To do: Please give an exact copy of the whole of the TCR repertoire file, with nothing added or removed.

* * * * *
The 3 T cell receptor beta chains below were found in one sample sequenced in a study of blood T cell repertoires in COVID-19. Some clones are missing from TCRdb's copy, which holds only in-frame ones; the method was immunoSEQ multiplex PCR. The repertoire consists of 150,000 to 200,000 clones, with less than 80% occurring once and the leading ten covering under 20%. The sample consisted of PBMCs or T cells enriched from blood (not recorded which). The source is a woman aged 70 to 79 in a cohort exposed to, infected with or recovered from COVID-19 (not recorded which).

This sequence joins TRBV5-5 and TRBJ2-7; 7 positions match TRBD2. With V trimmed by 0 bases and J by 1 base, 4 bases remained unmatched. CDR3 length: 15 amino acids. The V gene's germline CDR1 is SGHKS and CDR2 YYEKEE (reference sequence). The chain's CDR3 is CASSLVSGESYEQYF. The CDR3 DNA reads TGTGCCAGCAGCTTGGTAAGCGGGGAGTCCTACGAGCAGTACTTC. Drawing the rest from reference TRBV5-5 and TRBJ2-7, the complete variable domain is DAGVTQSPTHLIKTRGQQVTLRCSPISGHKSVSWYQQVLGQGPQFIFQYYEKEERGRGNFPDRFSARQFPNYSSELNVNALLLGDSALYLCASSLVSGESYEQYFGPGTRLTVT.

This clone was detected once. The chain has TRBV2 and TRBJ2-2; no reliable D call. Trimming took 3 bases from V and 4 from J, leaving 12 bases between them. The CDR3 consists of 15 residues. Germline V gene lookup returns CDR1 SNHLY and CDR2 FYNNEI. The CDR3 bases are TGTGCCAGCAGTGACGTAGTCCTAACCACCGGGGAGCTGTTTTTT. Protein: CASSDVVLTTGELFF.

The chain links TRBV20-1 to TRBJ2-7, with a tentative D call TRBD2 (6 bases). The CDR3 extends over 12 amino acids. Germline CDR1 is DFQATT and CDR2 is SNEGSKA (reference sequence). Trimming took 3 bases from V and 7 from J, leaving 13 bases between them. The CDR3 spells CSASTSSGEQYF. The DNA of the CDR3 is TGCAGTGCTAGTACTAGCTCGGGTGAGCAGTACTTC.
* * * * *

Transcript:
The 3 T cell receptor beta chains below were found in one sample sequenced in a study of blood T cell repertoires in COVID-19. Some clones are missing from TCRdb's copy, which holds only in-frame ones; the method was immunoSEQ multiplex PCR. The repertoire consists of 150,000 to 200,000 clones, with less than 80% occurring once and the leading ten covering under 20%. The sample consisted of PBMCs or T cells enriched from blood (not recorded which). The source is a woman aged 70 to 79 in a cohort exposed to, infected with or recovered from COVID-19 (not recorded which).

This sequence joins TRBV5-5 and TRBJ2-7; 7 positions match TRBD2. With V trimmed by 0 bases and J by 1 base, 4 bases remained unmatched. CDR3 length: 15 amino acids. The V gene's germline CDR1 is SGHKS and CDR2 YYEKEE (reference sequence). The chain's CDR3 is CASSLVSGESYEQYF. The CDR3 DNA reads TGTGCCAGCAGCTTGGTAAGCGGGGAGTCCTACGAGCAGTACTTC. Drawing the rest from reference TRBV5-5 and TRBJ2-7, the complete variable domain is DAGVTQSPTHLIKTRGQQVTLRCSPISGHKSVSWYQQVLGQGPQFIFQYYEKEERGRGNFPDRFSARQFPNYSSELNVNALLLGDSALYLCASSLVSGESYEQYFGPGTRLTVT.

This clone was detected once. The chain has TRBV2 and TRBJ2-2; no reliable D call. Trimming took 3 bases from V and 4 from J, leaving 12 bases between them. The CDR3 consists of 15 residues. Germline V gene lookup returns CDR1 SNHLY and CDR2 FYNNEI. The CDR3 bases are TGTGCCAGCAGTGACGTAGTCCTAACCACCGGGGAGCTGTTTTTT. Protein: CASSDVVLTTGELFF.

The chain links TRBV20-1 to TRBJ2-7, with a tentative D call TRBD2 (6 bases). The CDR3 extends over 12 amino acids. Germline CDR1 is DFQATT and CDR2 is SNEGSKA (reference sequence). Trimming took 3 bases from V and 7 from J, leaving 13 bases between them. The CDR3 spells CSASTSSGEQYF. The DNA of the CDR3 is TGCAGTGCTAGTACTAGCTCGGGTGAGCAGTACTTC.